Workplace violence ‘extremely high’ in radiologic sciences

More than 60% of diagnostic radiology and radiation therapy staff experience workplace violence, according to a study published January 9 in Radiography.

Risk factors for workplace violence include intoxicated patients, staff stress, long patient waiting times, overcrowded environments, and inadequate staff and security measures, wrote lead author Krushi Shah, of Curtin University in Perth, Australia. The authors called for implementing strategies to reduce risk.

“The most common coping strategy [we found in our review] was doing nothing, which is concerning,” they noted.

Workplace violence is a significant issue in healthcare, according to World Health Organization (WHO). Yet no systematic review has been published on the issue in medical radiation science, the authors noted.

To address this knowledge gap, the authors reviewed medical literature to identify articles on the issue over the last 10 years. They included 12 relevant articles in their research, with most investigating the prevalence of workplace violence using surveys. Responses from workers covered their whole career or experiences from six months to one year.

One-quarter of the studies focused on the issue in the U.S. and two-thirds were published from 2019, which indicates a recent increase in attention to the issue, the authors noted. Also, two-thirds of the studies focused on staff in diagnostic radiography, with the rest covering radiation therapy, medical sonography, and nuclear medicine.

According to a synthesis of the findings, the prevalence of workplace violence was 69% to 100% (whole career) and 46% to 83% (last 12 months) in diagnostic radiography, 63% to 84% (whole career) in radiation therapy, 58% in medical sonography (last 12 months), and 47% (last 6 months) in nuclear medicine.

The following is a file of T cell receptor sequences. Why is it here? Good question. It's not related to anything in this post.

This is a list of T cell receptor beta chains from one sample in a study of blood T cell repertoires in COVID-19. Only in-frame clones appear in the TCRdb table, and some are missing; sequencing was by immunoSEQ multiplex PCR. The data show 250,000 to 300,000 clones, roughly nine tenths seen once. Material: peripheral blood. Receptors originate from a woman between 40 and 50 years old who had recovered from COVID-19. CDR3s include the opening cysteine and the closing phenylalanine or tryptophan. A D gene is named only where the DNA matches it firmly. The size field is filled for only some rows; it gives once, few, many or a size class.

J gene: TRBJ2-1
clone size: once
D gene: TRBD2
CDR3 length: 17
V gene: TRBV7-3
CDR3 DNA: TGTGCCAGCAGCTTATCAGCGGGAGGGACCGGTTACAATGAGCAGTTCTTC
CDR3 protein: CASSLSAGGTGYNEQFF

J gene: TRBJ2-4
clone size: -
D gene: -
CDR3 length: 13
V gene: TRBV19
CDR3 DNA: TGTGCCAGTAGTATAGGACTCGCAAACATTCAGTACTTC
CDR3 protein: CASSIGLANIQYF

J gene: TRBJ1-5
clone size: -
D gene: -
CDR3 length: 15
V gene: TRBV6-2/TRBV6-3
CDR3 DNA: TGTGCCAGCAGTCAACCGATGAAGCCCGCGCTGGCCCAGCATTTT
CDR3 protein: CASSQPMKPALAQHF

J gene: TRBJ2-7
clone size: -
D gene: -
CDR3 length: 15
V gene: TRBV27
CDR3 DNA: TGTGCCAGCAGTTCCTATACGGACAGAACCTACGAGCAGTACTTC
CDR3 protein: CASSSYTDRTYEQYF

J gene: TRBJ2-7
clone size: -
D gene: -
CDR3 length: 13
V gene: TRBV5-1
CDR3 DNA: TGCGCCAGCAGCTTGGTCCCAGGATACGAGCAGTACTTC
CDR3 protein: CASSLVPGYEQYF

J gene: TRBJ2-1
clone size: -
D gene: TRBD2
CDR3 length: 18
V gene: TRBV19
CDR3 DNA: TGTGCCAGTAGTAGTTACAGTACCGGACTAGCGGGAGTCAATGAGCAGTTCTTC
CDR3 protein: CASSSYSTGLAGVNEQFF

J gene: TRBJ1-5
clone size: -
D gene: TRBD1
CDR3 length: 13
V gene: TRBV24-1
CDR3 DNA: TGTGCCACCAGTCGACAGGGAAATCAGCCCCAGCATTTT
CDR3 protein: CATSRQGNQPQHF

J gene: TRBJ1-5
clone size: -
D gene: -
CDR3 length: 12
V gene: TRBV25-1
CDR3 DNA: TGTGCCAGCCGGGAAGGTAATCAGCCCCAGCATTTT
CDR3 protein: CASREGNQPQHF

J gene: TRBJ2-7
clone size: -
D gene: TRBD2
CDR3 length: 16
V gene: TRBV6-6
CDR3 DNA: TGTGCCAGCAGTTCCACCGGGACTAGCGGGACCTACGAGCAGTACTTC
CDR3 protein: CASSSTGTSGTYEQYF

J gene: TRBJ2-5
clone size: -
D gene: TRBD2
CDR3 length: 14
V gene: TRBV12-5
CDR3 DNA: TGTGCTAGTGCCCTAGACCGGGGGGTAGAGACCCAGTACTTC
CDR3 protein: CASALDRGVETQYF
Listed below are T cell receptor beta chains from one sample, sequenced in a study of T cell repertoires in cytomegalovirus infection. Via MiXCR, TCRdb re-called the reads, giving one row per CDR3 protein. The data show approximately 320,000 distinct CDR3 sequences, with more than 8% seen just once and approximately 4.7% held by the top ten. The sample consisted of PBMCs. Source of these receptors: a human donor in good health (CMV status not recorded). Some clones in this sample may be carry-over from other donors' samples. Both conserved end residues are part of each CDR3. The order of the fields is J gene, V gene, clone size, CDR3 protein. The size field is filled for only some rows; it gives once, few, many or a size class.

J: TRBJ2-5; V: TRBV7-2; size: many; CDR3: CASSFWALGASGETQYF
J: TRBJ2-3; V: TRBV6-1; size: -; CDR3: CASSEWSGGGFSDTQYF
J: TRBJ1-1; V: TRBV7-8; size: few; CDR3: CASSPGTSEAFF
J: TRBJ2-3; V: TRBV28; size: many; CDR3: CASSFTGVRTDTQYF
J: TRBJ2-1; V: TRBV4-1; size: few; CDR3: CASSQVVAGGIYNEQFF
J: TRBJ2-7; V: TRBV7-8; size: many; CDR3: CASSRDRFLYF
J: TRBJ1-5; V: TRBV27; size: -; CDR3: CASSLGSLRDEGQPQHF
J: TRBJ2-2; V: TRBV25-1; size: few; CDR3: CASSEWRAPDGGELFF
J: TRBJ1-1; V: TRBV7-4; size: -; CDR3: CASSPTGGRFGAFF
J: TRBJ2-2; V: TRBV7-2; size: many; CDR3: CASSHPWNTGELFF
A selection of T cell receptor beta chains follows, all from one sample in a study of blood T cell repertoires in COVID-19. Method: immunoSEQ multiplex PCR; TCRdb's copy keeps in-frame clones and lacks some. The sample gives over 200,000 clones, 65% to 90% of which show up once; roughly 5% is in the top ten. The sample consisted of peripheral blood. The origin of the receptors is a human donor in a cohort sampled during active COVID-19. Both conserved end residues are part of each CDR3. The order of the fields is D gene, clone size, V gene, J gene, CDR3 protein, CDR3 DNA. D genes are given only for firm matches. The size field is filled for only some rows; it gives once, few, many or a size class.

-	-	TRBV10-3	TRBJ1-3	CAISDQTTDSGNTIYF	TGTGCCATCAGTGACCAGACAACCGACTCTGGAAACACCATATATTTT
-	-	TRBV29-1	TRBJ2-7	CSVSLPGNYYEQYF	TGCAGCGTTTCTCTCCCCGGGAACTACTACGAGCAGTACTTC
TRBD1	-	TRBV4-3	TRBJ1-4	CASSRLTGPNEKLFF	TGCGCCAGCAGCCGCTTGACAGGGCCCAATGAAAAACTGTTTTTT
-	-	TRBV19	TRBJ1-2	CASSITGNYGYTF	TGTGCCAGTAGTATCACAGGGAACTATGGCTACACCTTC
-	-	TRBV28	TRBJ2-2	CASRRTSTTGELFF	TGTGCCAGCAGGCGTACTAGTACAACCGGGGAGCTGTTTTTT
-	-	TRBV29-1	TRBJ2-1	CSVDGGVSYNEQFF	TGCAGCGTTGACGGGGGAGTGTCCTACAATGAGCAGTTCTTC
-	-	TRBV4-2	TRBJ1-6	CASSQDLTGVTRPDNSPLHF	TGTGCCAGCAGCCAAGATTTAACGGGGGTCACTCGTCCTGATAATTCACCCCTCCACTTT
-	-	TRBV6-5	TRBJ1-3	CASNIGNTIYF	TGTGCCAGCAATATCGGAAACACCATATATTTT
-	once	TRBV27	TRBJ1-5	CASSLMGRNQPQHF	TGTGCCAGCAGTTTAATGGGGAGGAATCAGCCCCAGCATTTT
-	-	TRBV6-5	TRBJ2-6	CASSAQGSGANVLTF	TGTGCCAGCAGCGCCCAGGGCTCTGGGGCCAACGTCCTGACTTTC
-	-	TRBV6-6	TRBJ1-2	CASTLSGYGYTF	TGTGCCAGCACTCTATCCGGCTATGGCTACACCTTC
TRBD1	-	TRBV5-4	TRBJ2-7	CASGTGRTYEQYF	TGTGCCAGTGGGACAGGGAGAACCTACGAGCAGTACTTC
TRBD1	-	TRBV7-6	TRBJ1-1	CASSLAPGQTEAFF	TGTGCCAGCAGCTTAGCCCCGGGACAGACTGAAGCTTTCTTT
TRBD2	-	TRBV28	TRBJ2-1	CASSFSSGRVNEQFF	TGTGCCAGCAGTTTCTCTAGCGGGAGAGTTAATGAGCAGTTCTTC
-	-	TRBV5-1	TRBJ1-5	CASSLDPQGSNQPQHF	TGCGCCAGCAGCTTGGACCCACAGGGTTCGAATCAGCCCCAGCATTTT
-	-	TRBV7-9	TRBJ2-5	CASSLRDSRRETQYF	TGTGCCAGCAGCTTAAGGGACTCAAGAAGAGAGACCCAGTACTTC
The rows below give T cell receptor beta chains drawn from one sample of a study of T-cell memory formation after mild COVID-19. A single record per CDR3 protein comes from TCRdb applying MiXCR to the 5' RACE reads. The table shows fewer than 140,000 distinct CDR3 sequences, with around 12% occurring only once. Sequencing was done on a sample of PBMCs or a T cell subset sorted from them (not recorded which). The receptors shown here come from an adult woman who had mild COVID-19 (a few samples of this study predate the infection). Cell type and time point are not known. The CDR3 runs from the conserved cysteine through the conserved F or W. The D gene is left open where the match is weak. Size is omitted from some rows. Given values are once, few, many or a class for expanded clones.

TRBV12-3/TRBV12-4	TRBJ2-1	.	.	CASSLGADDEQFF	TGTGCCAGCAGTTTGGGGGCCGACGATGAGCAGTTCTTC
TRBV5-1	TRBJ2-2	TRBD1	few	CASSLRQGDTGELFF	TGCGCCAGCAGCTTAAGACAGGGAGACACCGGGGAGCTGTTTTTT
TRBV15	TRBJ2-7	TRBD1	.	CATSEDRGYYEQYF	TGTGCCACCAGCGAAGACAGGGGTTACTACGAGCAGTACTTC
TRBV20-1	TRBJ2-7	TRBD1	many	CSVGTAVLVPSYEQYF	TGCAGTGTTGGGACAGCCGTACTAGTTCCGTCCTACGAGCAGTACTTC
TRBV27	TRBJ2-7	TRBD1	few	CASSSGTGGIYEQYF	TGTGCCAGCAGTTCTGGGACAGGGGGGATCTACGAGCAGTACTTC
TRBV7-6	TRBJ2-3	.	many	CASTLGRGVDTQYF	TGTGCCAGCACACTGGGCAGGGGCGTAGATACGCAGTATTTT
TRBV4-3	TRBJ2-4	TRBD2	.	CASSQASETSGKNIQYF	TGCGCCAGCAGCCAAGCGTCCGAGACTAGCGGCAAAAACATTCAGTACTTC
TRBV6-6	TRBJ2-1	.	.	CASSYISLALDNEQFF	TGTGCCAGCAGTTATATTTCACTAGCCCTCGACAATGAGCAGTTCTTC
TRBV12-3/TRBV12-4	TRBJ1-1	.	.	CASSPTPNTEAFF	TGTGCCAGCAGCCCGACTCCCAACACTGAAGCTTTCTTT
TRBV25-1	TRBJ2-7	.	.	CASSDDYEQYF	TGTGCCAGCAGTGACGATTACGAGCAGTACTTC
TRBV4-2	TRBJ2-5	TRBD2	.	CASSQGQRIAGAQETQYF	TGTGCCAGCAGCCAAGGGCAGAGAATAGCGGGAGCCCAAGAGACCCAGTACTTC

The most common workplace violence type noted in the studies was verbal abuse and threats, which is consistent with findings from other reviews, namely in nursing, the authors wrote. However, sexual harassment and physical assault were the second and third most common types.

Additional risk factors included being a more vulnerable practitioner (i.e., a woman under 40 years old and with less than five years experience), working in waiting areas, working night shifts, a perceived inability to meet patients'/family members' expectations, miscommunication with patients, and working alone.

“The [workplace violence] risk in diagnostic radiography and radiation therapy appears extremely high as a result of the aforementioned risk factors,” they wrote.

Moreover, the studies showed that not reporting workplace violence incidents was common, according to the authors.

“This could be attributed to the general perception of health care professionals that the [workplace violence] is an inherent element of health care and such incident reporting can imply their lack of competence in delivering patient care and performing routine duties,” they wrote.

Ultimately, the authors noted that some of the included studies had less representative sample sizes and response rates (such as 1.9 %), indicating potential non-response bias and a study quality issue.

Nonetheless, with international guidelines recommending the implementation of strategies in healthcare organizations to reduce workplace violence, understanding of its prevalence and risk factors is key, they added.

“A [workplace violence] policy should be developed in every clinical workplace," the authors concluded. "Even if such policy is available, its enforcement including policy awareness boosting, and encouraging incident reporting and support seeking will be essential for reducing [workplace violence]."

The full article is available here.

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